The 2011 realignment law shifted responsibility for thousands of prison inmates convicted of non-sexual, non-violent and non-serious offenses to counties rather than the state. It was Brown’s main way of complying with a federal court order to reduce severe overcrowding in the state’s 33 adult prisons.
As the law is written, inmates whose sentences do not include supervision are supposed to serve longer terms. Those longer sentences were intended as an inducement for convicts to seek plea agreements for the split sentences, which would allow them to participate in the post-release rehabilitation programs that are the bedrock of the state’s new criminal justice approach.
The early reports show that is not happening, in part because prosecutors and judges want convicts they view as hardened criminals to serve longer sentences. Yet in many counties, overcrowding in the jails means those inmates get out months earlier than they should.
That counteracts the law’s intent, said Lenore Anderson, director of Californians for Safety and Justice, a nonprofit that studies ways to increase public safety while reducing criminal justice costs.
“That post-release period is really critical when you’re talking about reducing recidivism. That 18-month window is the most critical time to make sure a person doesn’t go back to committing crime, and the split sentence approach is in line with that,” she said. “We think there’s a real opportunity being missed here.”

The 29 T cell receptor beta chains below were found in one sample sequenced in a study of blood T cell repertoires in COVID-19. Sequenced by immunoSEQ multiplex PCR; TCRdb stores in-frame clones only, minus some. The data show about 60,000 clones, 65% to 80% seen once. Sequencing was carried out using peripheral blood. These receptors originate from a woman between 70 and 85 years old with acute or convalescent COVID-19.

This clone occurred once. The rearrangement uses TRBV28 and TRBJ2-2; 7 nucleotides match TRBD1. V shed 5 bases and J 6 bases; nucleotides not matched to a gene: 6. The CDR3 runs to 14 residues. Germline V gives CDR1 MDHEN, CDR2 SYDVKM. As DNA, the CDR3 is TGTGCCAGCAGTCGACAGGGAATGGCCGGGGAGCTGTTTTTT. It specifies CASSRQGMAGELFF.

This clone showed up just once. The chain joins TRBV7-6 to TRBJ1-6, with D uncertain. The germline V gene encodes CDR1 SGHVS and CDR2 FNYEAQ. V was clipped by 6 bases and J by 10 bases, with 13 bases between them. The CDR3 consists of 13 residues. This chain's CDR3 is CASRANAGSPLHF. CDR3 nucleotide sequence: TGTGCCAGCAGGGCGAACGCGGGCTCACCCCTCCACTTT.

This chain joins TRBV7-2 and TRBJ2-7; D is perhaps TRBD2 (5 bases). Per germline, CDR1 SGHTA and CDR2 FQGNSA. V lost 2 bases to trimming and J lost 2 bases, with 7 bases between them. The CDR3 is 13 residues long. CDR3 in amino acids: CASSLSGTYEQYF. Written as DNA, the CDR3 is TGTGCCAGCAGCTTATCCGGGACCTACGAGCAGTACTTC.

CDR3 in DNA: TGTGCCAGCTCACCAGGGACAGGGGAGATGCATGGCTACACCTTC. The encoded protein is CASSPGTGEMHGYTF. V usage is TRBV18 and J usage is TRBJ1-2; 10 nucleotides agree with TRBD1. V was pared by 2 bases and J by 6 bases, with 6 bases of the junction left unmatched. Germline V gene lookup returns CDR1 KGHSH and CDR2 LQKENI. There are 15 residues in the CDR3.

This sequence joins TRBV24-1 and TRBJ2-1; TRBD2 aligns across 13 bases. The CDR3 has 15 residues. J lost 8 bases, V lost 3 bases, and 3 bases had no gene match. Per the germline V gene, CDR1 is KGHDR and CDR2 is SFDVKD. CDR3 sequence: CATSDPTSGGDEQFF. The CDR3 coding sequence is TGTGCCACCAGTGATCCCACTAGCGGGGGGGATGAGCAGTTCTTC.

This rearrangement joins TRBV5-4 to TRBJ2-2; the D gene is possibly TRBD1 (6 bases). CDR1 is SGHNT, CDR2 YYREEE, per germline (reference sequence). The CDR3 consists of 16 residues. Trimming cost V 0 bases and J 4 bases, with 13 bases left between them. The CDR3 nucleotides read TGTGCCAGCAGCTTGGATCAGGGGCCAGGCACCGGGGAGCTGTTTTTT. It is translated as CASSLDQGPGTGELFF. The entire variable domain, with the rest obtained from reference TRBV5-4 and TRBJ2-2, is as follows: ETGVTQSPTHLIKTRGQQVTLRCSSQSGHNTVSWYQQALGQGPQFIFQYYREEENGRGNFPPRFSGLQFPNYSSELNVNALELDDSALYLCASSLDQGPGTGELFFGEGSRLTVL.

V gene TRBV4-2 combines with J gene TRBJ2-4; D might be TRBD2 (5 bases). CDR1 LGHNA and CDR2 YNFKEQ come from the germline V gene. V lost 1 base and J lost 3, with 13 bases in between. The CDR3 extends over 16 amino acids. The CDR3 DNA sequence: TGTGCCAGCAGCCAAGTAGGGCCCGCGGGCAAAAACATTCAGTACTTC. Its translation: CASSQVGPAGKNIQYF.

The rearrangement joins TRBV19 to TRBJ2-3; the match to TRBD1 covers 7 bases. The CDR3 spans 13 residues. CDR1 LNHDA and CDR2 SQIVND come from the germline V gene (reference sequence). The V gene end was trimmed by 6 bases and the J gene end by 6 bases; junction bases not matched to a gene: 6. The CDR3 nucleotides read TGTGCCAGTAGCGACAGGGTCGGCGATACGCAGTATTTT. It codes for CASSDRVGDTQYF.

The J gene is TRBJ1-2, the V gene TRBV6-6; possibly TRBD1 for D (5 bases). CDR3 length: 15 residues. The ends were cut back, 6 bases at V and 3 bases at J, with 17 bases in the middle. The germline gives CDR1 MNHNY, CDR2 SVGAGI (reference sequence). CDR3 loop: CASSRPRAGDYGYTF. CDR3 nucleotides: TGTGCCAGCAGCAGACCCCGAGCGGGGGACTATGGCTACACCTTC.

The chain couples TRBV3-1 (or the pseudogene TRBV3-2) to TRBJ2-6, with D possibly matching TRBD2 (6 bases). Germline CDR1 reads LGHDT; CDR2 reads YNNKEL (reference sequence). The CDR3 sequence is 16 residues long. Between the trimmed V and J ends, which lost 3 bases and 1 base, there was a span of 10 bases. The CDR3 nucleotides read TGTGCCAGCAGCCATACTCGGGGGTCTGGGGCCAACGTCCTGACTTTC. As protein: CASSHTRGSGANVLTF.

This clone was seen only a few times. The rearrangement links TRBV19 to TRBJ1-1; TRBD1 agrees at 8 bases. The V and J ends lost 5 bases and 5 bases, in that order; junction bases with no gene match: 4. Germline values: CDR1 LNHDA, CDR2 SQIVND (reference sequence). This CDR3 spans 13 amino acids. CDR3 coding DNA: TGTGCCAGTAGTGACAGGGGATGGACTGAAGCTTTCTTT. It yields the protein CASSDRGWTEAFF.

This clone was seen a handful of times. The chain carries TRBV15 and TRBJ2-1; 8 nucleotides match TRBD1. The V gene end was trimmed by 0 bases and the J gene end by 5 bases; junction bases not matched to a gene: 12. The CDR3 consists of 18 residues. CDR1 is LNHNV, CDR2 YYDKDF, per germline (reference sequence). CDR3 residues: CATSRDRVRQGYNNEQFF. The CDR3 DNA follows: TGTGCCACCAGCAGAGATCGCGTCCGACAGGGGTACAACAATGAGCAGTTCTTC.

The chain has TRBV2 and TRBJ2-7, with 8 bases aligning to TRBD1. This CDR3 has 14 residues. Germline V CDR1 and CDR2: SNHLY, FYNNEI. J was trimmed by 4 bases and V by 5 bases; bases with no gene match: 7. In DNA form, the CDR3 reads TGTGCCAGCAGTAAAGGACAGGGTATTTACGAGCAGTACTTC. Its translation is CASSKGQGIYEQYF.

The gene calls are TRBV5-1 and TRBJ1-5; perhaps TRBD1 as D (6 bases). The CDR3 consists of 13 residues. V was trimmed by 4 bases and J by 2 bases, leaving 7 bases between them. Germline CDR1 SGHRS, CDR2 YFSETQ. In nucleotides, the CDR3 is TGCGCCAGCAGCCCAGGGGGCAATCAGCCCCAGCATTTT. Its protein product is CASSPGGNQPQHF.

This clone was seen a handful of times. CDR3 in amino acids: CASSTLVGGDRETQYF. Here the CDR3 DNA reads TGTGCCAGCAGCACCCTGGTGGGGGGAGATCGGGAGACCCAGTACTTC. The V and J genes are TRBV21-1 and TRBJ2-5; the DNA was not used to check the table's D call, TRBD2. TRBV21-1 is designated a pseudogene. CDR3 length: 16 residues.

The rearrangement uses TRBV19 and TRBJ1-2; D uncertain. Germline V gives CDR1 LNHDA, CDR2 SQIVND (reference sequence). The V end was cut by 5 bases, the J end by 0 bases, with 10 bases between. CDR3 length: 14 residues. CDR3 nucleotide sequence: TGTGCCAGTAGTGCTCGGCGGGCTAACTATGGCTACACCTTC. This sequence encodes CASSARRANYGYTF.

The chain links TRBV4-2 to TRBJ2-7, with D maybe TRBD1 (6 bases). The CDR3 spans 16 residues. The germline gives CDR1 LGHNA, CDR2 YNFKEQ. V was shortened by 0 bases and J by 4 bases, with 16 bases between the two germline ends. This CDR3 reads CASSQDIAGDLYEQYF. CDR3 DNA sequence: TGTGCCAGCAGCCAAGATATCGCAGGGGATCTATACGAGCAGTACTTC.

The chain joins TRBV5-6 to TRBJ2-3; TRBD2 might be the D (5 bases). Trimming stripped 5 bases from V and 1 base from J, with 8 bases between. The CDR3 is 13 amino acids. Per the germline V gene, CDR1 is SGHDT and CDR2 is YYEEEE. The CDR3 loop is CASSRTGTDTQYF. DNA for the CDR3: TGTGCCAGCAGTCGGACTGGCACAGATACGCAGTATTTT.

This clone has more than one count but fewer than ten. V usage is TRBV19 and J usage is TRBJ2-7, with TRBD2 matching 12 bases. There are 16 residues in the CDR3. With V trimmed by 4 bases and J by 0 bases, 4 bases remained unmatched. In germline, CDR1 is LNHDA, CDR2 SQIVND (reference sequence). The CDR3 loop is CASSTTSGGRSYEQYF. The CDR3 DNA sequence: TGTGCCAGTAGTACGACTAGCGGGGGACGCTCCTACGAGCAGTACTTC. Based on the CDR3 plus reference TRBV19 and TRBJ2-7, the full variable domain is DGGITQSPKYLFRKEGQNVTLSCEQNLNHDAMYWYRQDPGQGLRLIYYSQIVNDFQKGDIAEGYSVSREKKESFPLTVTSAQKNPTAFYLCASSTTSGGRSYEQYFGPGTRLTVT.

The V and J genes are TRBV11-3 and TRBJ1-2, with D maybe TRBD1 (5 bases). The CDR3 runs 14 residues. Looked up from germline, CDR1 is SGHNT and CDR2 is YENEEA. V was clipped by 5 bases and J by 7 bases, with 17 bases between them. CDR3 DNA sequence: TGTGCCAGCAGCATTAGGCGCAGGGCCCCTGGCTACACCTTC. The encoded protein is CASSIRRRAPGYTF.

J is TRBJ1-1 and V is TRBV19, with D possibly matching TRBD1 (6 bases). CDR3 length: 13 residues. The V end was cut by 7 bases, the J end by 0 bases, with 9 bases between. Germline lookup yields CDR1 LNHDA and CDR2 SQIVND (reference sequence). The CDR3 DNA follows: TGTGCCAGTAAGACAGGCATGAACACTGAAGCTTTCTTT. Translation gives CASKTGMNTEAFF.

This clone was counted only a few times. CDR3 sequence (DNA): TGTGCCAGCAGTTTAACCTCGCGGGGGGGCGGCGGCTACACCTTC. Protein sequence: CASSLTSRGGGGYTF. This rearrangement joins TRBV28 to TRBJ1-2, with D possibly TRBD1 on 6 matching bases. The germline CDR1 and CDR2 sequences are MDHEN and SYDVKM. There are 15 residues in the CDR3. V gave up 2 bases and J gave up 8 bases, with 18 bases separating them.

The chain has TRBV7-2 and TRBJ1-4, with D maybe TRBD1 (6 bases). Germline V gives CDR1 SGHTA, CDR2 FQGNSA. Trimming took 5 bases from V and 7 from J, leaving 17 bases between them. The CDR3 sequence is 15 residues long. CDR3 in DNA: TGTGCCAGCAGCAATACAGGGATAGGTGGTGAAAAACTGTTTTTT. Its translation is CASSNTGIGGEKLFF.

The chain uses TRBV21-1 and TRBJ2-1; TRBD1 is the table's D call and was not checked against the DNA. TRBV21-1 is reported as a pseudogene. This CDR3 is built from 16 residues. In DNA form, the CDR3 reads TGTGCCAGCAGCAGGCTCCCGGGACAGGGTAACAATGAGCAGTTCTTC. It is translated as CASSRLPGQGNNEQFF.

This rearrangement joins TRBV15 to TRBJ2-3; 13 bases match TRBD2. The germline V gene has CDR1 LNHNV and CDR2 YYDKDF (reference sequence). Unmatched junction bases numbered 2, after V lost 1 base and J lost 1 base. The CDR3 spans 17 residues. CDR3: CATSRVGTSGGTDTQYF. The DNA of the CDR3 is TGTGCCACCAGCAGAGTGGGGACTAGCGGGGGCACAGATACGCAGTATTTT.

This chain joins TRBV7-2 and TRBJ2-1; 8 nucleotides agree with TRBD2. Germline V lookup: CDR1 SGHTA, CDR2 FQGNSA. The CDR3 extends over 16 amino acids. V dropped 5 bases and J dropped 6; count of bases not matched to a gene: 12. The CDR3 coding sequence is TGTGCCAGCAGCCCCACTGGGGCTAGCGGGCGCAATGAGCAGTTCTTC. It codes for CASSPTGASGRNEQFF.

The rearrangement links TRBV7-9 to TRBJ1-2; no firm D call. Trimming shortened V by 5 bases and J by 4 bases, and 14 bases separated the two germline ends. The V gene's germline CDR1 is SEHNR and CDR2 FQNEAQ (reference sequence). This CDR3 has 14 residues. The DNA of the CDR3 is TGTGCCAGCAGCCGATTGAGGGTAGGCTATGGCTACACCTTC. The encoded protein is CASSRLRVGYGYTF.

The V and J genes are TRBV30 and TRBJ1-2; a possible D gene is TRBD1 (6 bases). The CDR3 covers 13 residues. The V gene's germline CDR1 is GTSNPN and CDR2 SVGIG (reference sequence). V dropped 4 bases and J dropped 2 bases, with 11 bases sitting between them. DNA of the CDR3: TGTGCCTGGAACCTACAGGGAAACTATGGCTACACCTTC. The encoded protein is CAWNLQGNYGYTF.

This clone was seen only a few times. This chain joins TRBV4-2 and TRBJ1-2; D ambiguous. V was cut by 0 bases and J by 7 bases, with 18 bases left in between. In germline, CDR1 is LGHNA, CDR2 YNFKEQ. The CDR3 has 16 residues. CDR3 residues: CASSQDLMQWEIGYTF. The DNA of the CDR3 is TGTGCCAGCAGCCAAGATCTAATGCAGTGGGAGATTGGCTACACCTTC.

State Assemblyman Tom Ammiano, D-San Francisco, has introduced a bill that would require that all offenders sentenced to county prison terms receive at least six months of community supervision.
Jeffrey Callison, a spokesman for the California Department of Corrections and Rehabilitation, said split sentencing is an important part of the reform-minded aspect of the realignment law.
“It certainly was the hope of the governor and the Legislature that local criminal justice agencies would take full advantage … of those reforms, and that’s happening in some places and not in others,” he said. “But if all the counties were to go with it, it could really have a big impact.”
One case often cited by split sentencing advocates is that of Larry Darnell Bishop.
A convicted felon, Bishop was released early from San Bernardino County jail without supervision. He was arrested five months after his May 2012 release for a shooting that killed a beloved Pasadena youth sports coach.
Bishop had moved to Pasadena, 60 miles away, after his release, but probation officers had no right to track him, said Chris Condon, a spokesman for the San Bernardino County probation department.